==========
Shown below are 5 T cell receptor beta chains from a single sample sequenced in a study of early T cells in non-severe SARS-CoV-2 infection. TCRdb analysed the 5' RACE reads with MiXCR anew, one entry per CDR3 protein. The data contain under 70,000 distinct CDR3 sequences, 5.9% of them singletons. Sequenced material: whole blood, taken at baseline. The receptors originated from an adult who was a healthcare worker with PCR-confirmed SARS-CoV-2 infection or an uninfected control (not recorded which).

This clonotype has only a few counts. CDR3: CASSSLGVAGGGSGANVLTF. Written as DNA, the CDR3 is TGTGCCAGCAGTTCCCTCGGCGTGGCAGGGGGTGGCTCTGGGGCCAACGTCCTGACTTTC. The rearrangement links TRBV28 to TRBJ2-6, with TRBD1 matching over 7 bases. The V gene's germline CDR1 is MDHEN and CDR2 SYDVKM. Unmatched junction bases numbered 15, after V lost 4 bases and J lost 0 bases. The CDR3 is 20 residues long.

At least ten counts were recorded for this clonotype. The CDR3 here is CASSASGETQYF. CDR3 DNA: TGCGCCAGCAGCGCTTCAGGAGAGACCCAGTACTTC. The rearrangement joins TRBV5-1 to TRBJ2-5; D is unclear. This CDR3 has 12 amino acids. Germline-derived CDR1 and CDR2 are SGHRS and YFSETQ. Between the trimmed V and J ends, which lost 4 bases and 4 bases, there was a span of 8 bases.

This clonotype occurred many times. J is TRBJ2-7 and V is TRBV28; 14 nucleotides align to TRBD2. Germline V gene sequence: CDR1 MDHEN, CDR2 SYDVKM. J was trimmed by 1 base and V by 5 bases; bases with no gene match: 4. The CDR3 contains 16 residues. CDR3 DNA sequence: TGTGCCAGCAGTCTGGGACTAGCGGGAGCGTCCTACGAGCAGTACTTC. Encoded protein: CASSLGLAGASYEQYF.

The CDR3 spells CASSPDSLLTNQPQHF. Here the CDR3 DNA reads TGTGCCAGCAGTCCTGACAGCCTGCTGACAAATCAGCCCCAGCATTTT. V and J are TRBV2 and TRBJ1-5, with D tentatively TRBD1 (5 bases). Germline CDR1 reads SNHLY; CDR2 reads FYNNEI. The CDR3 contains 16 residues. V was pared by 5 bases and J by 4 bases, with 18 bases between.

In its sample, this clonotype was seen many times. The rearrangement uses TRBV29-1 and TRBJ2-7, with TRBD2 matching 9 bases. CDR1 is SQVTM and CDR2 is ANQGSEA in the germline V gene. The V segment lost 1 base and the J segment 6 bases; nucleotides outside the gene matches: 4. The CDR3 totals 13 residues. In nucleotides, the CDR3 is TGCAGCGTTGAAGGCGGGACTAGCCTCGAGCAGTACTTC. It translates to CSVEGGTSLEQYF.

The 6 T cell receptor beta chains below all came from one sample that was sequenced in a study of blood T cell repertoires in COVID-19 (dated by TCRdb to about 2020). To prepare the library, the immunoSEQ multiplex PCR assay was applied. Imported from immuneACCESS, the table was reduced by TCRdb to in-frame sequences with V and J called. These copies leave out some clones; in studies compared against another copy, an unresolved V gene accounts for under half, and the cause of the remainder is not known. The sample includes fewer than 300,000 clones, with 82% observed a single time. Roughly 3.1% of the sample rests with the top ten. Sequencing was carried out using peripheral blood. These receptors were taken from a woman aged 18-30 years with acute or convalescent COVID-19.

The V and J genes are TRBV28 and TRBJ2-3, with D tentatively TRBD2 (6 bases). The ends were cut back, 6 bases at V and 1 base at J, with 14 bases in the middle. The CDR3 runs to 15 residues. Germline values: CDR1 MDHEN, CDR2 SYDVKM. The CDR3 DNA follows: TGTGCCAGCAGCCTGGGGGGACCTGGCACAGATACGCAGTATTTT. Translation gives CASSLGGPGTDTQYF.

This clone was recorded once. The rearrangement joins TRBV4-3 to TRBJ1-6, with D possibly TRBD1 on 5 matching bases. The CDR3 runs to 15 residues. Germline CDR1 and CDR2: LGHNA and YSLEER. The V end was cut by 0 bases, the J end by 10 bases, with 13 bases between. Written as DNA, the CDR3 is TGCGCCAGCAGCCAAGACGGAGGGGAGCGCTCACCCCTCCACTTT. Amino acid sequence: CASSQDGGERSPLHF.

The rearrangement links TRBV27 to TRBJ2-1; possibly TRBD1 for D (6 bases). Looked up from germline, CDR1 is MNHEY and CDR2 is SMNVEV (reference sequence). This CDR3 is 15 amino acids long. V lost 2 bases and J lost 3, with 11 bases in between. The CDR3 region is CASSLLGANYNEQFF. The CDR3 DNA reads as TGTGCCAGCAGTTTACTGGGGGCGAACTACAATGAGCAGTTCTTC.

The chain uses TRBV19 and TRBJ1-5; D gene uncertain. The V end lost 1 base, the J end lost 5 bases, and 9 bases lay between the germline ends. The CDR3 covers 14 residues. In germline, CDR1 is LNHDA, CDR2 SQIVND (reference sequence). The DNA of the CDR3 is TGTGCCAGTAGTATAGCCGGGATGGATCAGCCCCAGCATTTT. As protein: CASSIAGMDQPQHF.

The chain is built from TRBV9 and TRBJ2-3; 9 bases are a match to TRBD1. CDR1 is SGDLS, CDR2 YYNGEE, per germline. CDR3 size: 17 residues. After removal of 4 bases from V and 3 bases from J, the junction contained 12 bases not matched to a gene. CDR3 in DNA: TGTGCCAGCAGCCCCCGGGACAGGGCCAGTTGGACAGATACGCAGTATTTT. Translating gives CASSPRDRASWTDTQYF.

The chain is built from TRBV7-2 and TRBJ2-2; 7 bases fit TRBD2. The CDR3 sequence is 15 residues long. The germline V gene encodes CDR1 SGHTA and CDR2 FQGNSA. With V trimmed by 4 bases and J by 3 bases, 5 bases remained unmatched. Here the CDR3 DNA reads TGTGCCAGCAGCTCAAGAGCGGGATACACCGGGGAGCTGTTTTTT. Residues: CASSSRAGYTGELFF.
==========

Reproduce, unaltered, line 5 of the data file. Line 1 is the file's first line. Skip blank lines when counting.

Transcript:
The CDR3 spells CASSPDSLLTNQPQHF. Here the CDR3 DNA reads TGTGCCAGCAGTCCTGACAGCCTGCTGACAAATCAGCCCCAGCATTTT. V and J are TRBV2 and TRBJ1-5, with D tentatively TRBD1 (5 bases). Germline CDR1 reads SNHLY; CDR2 reads FYNNEI. The CDR3 contains 16 residues. V was pared by 5 bases and J by 4 bases, with 18 bases between.